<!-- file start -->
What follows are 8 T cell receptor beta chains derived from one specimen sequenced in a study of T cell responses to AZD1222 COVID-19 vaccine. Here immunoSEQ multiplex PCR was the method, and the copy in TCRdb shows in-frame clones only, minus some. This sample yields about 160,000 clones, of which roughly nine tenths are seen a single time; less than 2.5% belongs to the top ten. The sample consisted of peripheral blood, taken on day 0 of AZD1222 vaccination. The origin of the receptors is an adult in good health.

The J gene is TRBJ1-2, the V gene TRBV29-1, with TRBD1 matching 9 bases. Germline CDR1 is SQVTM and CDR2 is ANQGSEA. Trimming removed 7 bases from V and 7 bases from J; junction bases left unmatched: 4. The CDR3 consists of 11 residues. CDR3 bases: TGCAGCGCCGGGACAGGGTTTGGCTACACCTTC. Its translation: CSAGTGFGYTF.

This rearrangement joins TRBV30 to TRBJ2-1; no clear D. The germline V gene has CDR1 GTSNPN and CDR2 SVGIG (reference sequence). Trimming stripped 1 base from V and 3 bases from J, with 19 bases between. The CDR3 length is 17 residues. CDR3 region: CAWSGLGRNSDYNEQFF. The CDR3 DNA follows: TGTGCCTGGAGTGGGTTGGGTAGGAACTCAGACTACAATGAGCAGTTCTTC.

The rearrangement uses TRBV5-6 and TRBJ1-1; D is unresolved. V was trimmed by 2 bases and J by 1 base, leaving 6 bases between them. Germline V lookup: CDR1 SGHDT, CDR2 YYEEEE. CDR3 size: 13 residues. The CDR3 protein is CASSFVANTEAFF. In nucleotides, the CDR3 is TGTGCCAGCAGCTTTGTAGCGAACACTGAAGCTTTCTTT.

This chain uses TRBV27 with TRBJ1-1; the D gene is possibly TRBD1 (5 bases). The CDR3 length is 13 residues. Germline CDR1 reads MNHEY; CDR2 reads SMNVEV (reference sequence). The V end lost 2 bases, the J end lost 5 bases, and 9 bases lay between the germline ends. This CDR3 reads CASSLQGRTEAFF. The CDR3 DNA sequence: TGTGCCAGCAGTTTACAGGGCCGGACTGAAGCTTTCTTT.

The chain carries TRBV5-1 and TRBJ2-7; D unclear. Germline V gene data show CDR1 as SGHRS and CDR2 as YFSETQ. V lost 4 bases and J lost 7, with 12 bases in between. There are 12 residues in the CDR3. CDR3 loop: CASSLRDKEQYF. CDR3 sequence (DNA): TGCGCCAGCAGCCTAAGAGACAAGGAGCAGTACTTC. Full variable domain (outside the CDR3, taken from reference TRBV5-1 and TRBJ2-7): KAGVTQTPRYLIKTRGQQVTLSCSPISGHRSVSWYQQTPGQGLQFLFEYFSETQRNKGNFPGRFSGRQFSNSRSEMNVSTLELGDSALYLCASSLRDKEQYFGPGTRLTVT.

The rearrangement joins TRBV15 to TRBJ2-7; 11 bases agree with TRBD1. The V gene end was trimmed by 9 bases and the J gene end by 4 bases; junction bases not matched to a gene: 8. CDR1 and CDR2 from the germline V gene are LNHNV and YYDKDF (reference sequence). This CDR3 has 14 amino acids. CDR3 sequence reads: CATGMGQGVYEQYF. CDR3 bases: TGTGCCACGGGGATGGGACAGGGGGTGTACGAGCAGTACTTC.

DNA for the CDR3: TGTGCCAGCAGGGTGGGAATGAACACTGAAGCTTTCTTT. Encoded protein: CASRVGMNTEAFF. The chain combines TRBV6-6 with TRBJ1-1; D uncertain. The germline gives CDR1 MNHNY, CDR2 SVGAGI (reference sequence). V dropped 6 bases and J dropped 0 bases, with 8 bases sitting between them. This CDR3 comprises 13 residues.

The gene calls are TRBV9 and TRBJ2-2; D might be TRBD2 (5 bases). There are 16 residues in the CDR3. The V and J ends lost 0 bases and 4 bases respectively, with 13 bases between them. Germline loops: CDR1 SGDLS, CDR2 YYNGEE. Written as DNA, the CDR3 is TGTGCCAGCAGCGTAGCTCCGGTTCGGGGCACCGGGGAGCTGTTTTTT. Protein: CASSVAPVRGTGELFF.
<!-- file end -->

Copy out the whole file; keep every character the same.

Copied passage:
What follows are 8 T cell receptor beta chains derived from one specimen sequenced in a study of T cell responses to AZD1222 COVID-19 vaccine. Here immunoSEQ multiplex PCR was the method, and the copy in TCRdb shows in-frame clones only, minus some. This sample yields about 160,000 clones, of which roughly nine tenths are seen a single time; less than 2.5% belongs to the top ten. The sample consisted of peripheral blood, taken on day 0 of AZD1222 vaccination. The origin of the receptors is an adult in good health.

The J gene is TRBJ1-2, the V gene TRBV29-1, with TRBD1 matching 9 bases. Germline CDR1 is SQVTM and CDR2 is ANQGSEA. Trimming removed 7 bases from V and 7 bases from J; junction bases left unmatched: 4. The CDR3 consists of 11 residues. CDR3 bases: TGCAGCGCCGGGACAGGGTTTGGCTACACCTTC. Its translation: CSAGTGFGYTF.

This rearrangement joins TRBV30 to TRBJ2-1; no clear D. The germline V gene has CDR1 GTSNPN and CDR2 SVGIG (reference sequence). Trimming stripped 1 base from V and 3 bases from J, with 19 bases between. The CDR3 length is 17 residues. CDR3 region: CAWSGLGRNSDYNEQFF. The CDR3 DNA follows: TGTGCCTGGAGTGGGTTGGGTAGGAACTCAGACTACAATGAGCAGTTCTTC.

The rearrangement uses TRBV5-6 and TRBJ1-1; D is unresolved. V was trimmed by 2 bases and J by 1 base, leaving 6 bases between them. Germline V lookup: CDR1 SGHDT, CDR2 YYEEEE. CDR3 size: 13 residues. The CDR3 protein is CASSFVANTEAFF. In nucleotides, the CDR3 is TGTGCCAGCAGCTTTGTAGCGAACACTGAAGCTTTCTTT.

This chain uses TRBV27 with TRBJ1-1; the D gene is possibly TRBD1 (5 bases). The CDR3 length is 13 residues. Germline CDR1 reads MNHEY; CDR2 reads SMNVEV (reference sequence). The V end lost 2 bases, the J end lost 5 bases, and 9 bases lay between the germline ends. This CDR3 reads CASSLQGRTEAFF. The CDR3 DNA sequence: TGTGCCAGCAGTTTACAGGGCCGGACTGAAGCTTTCTTT.

The chain carries TRBV5-1 and TRBJ2-7; D unclear. Germline V gene data show CDR1 as SGHRS and CDR2 as YFSETQ. V lost 4 bases and J lost 7, with 12 bases in between. There are 12 residues in the CDR3. CDR3 loop: CASSLRDKEQYF. CDR3 sequence (DNA): TGCGCCAGCAGCCTAAGAGACAAGGAGCAGTACTTC. Full variable domain (outside the CDR3, taken from reference TRBV5-1 and TRBJ2-7): KAGVTQTPRYLIKTRGQQVTLSCSPISGHRSVSWYQQTPGQGLQFLFEYFSETQRNKGNFPGRFSGRQFSNSRSEMNVSTLELGDSALYLCASSLRDKEQYFGPGTRLTVT.

The rearrangement joins TRBV15 to TRBJ2-7; 11 bases agree with TRBD1. The V gene end was trimmed by 9 bases and the J gene end by 4 bases; junction bases not matched to a gene: 8. CDR1 and CDR2 from the germline V gene are LNHNV and YYDKDF (reference sequence). This CDR3 has 14 amino acids. CDR3 sequence reads: CATGMGQGVYEQYF. CDR3 bases: TGTGCCACGGGGATGGGACAGGGGGTGTACGAGCAGTACTTC.

DNA for the CDR3: TGTGCCAGCAGGGTGGGAATGAACACTGAAGCTTTCTTT. Encoded protein: CASRVGMNTEAFF. The chain combines TRBV6-6 with TRBJ1-1; D uncertain. The germline gives CDR1 MNHNY, CDR2 SVGAGI (reference sequence). V dropped 6 bases and J dropped 0 bases, with 8 bases sitting between them. This CDR3 comprises 13 residues.

The gene calls are TRBV9 and TRBJ2-2; D might be TRBD2 (5 bases). There are 16 residues in the CDR3. The V and J ends lost 0 bases and 4 bases respectively, with 13 bases between them. Germline loops: CDR1 SGDLS, CDR2 YYNGEE. Written as DNA, the CDR3 is TGTGCCAGCAGCGTAGCTCCGGTTCGGGGCACCGGGGAGCTGTTTTTT. Protein: CASSVAPVRGTGELFF.